Pharma insight on digital marketing, social media, mobile apps, online video, websites and interactive healthcare tools
by Dominic Tyer
A single use contact lens that has a tiny sensor embedded to wirelessly send eye pressure data for up to 24-hours has won US approval.
The FDA granted a marketing licence to the Sensimed's Triggerfish system, which measures tiny changes or fluctuations in an eye's volume.
The Swiss firm's contact lens sensor transmits data to an adhesive antenna worn around the eye, and this in turn sends the information to a portable data recorder worn by the patient.
Completing the information chain, the recorder can then transfer the data via Bluetooth to a clinician's computer.
The FDA said the device may help healthcare professionals identify the best time of day to measure a patient's intraocular pressure, elevated levels of which are often associated with the optic nerve damage characteristic of glaucoma.
William Maisel, acting director of the Office of Device Evaluation in the FDA's Center for Devices and Radiological Health, said: “The Triggerfish gives the clinician 24-hour continuous monitoring of changes in IOP patterns that otherwise could not be obtained.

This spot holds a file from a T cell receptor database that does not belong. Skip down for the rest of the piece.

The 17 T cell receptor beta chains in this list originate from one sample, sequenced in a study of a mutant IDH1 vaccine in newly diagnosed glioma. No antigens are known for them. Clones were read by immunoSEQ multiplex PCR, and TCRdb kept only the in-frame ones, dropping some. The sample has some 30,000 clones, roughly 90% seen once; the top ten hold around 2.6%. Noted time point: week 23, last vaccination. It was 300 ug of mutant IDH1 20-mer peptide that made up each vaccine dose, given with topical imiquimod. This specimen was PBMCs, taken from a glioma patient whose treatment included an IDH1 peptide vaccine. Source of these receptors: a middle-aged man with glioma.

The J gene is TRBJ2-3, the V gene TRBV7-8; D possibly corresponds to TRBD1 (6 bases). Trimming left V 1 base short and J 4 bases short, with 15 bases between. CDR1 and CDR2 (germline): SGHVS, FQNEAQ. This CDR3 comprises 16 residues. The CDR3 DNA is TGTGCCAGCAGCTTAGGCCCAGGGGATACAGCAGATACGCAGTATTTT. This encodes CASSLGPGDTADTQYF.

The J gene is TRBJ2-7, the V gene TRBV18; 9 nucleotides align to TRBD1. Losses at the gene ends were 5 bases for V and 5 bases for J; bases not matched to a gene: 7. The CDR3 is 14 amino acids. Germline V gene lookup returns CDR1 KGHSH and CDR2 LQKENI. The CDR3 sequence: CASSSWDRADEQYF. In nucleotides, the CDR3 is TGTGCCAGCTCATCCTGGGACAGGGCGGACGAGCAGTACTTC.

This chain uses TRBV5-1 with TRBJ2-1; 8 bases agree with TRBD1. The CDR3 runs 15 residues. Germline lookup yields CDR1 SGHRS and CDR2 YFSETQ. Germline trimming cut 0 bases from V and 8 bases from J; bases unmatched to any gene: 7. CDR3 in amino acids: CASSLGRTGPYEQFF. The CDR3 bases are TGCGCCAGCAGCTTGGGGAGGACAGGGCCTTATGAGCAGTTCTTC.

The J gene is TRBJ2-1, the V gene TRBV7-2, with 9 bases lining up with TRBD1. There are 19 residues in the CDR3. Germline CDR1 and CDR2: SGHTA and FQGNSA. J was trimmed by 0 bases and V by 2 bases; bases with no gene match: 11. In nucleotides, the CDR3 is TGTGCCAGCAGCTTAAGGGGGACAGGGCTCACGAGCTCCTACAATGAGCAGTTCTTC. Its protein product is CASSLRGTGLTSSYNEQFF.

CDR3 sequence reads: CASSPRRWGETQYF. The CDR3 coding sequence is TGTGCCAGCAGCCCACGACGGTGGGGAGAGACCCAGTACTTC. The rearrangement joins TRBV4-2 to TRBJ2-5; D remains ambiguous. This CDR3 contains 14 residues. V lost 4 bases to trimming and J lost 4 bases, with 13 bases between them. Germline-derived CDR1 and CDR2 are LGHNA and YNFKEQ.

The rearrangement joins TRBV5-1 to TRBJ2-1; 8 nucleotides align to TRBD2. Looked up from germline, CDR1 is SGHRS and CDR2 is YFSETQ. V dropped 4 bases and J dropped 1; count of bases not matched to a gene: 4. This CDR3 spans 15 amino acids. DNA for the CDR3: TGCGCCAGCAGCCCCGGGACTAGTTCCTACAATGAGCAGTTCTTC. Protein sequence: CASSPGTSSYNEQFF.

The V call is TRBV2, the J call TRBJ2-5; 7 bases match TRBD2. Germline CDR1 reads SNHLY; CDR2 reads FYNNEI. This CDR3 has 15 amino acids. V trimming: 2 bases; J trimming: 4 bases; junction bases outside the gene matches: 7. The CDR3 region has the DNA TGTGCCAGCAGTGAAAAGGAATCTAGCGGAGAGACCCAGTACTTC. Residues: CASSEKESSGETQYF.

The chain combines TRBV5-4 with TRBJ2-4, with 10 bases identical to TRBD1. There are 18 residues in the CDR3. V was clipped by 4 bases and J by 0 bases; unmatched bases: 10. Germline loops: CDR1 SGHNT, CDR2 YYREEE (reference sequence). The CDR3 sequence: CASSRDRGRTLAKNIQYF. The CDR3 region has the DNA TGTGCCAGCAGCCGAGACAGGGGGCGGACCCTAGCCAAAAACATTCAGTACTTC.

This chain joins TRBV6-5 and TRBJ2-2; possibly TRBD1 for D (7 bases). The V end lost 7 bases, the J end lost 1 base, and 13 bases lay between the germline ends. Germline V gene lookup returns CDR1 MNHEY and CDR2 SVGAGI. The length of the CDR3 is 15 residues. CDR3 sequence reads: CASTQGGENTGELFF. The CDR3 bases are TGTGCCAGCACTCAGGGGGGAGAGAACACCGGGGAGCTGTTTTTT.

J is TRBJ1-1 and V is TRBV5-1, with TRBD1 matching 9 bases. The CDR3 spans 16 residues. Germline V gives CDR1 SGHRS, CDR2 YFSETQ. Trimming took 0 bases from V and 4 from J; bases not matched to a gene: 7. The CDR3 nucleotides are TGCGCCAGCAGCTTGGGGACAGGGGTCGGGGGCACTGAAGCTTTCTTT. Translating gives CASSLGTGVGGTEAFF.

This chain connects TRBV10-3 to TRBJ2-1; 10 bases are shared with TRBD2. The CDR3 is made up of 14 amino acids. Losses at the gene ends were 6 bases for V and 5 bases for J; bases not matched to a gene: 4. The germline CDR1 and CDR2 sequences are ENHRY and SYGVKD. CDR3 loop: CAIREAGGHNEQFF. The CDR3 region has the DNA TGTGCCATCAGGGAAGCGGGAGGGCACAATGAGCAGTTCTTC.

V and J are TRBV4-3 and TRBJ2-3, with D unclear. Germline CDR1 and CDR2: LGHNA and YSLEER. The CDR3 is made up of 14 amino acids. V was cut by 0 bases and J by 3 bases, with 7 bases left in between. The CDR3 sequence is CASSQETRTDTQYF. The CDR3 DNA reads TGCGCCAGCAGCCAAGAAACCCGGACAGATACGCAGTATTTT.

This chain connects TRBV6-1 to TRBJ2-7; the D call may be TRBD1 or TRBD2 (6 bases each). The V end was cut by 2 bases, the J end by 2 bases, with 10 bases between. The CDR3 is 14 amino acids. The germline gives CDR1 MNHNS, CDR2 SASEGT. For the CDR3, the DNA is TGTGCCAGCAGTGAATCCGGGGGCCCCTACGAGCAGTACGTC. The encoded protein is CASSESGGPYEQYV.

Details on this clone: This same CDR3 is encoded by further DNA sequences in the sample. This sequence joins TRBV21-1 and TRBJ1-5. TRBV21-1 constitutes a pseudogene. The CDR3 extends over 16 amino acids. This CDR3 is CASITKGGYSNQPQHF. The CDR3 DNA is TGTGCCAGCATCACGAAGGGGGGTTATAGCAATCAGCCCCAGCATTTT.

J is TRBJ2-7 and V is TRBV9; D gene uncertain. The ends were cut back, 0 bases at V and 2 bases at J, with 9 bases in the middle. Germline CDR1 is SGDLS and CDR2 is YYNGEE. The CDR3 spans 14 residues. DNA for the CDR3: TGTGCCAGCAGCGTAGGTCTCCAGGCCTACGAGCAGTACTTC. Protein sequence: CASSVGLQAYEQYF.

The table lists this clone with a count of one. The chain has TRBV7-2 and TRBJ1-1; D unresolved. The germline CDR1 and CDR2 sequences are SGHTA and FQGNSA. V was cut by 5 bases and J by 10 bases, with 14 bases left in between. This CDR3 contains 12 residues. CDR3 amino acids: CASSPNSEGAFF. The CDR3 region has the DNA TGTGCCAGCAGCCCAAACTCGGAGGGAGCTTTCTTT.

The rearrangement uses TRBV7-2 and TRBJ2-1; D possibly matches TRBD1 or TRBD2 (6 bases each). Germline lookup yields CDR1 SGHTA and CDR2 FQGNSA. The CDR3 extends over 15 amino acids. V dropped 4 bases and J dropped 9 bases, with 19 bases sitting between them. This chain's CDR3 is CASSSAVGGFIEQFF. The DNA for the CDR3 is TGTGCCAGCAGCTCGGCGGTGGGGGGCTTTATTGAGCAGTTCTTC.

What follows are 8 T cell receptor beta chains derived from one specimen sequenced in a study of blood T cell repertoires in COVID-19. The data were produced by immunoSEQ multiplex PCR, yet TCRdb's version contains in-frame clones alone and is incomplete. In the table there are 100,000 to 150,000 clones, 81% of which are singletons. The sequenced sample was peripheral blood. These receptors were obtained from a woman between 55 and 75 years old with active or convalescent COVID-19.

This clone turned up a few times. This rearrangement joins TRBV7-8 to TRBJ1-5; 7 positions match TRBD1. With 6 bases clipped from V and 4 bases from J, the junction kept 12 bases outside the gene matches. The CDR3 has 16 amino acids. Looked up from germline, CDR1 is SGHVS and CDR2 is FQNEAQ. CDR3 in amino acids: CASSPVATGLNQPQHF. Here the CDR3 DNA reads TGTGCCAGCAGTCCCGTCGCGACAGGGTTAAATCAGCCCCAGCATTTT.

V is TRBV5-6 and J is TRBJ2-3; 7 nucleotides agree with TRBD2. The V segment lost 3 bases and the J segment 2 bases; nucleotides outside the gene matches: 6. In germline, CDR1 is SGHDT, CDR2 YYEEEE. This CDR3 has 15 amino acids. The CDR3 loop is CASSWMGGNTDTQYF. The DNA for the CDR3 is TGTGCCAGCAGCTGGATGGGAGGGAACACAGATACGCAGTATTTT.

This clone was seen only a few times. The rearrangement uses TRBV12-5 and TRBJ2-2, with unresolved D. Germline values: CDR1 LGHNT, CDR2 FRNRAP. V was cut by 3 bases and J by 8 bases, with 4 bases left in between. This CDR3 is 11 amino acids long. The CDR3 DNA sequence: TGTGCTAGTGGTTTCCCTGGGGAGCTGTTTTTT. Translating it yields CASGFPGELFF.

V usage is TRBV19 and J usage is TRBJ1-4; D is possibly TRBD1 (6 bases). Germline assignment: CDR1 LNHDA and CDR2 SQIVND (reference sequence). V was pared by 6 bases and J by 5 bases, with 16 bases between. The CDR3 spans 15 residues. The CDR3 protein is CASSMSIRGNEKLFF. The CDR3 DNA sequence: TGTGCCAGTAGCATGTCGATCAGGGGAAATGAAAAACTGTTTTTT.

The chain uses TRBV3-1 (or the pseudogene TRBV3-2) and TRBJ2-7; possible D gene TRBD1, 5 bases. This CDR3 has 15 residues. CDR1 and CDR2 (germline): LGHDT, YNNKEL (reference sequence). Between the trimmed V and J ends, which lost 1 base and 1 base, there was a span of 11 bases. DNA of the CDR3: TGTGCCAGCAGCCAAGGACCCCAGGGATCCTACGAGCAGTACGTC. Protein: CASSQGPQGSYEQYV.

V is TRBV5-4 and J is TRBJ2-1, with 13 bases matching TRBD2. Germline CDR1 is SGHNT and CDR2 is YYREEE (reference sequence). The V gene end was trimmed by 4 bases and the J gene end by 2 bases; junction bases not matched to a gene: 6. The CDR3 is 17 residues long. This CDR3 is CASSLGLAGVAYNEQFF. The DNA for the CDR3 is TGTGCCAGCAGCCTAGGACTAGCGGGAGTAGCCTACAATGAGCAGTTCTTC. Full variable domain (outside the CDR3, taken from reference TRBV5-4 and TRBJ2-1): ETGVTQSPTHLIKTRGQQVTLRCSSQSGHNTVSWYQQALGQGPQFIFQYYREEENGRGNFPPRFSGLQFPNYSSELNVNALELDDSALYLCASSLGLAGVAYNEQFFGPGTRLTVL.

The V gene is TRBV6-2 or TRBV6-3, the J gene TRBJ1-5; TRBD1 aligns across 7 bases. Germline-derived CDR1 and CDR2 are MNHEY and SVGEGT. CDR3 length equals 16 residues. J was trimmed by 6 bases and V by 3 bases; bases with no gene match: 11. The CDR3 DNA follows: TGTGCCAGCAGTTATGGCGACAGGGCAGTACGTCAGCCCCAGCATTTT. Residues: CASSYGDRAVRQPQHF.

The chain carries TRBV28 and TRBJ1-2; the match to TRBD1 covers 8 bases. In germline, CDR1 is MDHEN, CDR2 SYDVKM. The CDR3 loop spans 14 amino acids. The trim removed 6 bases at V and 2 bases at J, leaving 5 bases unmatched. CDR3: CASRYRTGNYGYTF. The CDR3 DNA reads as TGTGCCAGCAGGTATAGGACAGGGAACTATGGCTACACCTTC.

“This information can help determine the most critical time of day for the clinician to measure the patient's IOP.”
Glaucoma is a leading cause of vision loss and affects an estimated three million people in the US with many suffering no symptoms until significant and irreversible vision loss.
FDA approval came after the US regulator reviewed the product through its de novo premarket review pathway, a regulatory pathway for some low- to moderate-risk medical devices that are not substantially equivalent to an already legally-marketed device.
Triggerfish is approved in Europe, where it has a CE mark, and its new US approval is for its use in adults age 22 and older under the direction and supervision of a health care professional.
Wearable sensors are attracting increasing attention in healthcare, where the front-runners include UCB, which has begun trials of a wearable sensor to monitor the symptoms of Parkinson's disease, and Proteus' ingestible 'digital medicine'.
In eye care Novartis has licensed the rights to Google's smart lens technology and is developing it for use in diabetes and presbyopia, with clinical trials due to begin later this year.